Suppose that after bringing your invention to trade shows, a rival stole your concept and submitted his patent application on March 1, 2010. This day will be known as the “Competitor’s Filing Date.”
You are okay staying in front of him in line that, as you can see above, your filing date is 2/1/2010 and the competitor’s date is 3/1/2010. Because your date is older than the competitor’s date, the patent office will accept that you were the first to file a patent application. Because your date is earlier than the competitor’s, you will have the first chance to get this patent. Therefore, before the provisional patent expired on February 1, 2011, you must change it into a non-provisional patent to maintain the 2/1/2010 date.
Let’s assume that before the provisional patent application expires, you change the provisional patent into a non-provisional patent. The provisional patent’s expiry date of 2/1/2010 is converted to a non-provisional patent.
This data is yours to keep all through the patenting procedures. The patent office will understand that your non-provisional filing on January 31, 2011, was related to your provisional filing on February 1, 2010, and will allow you to use the earlier 2/1/2010 date. The patent office will then accept that you are first in line for a patent because your date of 2/1/2010 is earlier than the opponent’s date of 3/1/2010.
Unfortunately, your provisional patent will expire and become invalid and null if you do not convert it into a non-provisional patent by that date, which is 2/1/2010. You no longer have your date of 2/1/2010 as a result. You still might file the non-provisional patent, but since it is filed after the provisional patent has expired, it cannot carry over its filing date.
The non-provisional patent, in this situation, will only receive the filing date. Let’s take the position where you let your provisional expire on 2/1/2011 and still go to file your non-provisional on 2/15/2011. Since your provisional patent has expired, the non-provisional can only mention the date it was filed, which is 2/15/2011. This is the result:
As you can see above, the provisional patent disappeared because you filed the non-provisional patent after it went out of validity. All that is left is the non-provisional patent, filed on February 15, 2011, which is later than the rival’s filing date of March 1, 2010. As a result, your opponent is ahead of you in the battle for the patent.
Therefore, the protection provided by a provisional patent application is 1) only temporary and 2) only applicable if the provisional patent is turned into a non-provisional patent before it expires. Any protection you may have had will end with the provisional patent if you allow it to expire. Therefore, it is essential to convert a provisional patent into a non-provisional patent as soon as possible.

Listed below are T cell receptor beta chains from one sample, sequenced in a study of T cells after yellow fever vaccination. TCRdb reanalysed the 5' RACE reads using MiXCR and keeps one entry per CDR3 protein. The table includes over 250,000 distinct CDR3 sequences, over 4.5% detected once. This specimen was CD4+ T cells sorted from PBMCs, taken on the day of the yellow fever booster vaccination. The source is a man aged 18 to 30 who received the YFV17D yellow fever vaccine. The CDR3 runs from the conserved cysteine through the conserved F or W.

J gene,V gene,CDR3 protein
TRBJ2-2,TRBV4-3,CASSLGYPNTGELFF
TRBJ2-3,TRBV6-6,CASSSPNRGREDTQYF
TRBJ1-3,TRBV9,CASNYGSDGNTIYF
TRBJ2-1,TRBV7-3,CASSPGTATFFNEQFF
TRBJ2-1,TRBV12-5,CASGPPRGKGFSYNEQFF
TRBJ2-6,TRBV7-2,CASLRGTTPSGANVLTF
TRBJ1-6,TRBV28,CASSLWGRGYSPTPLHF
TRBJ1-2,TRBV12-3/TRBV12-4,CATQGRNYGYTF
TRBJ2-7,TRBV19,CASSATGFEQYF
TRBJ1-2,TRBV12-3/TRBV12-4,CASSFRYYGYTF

A provisional patent application cannot be extended, so take note of that.
It will be lost forever if you don’t change it into a non-provisional patent before it expires. It is costly, but it is possible to continue it for another 18 months by filing a PCT patent application. Resubmitting a new provisional patent application is an opportunity if you cannot extend a provisional patent with a PCT patent application or convert it into a non-provisional patent before it expires. However, there are disadvantages because your previous provisional patent’s filing date will continue to expire whereas your new provisional patent will provide you with a new filing date. Can I Renew a Provisional Patent Application? Provides more details on this idea.
Last, it’s important to remember that a provisional patent application is not yet a patent. You cannot legally bring a lawsuit against someone who creates or sells your innovation. You don’t have full patent rights or the power to bring legal action against someone who makes or sells your creation until a non-provisional patent application is submitted to and approved by the US Patent Office.
If your patent application is just provisional, you have already secured your filing date and reserved a place in line at the Patent Office. Only if you convert to non-provisional provisional patent applications before the provisional patent applications expire can you use that filing date. The non-provisional patent application will inherit the provisional patent application’s filing date if converted. Finally, you will only have full patent rights and the power to prevent others from producing and selling your innovation if the non-provisional patent application is accepted by the US Patent Office.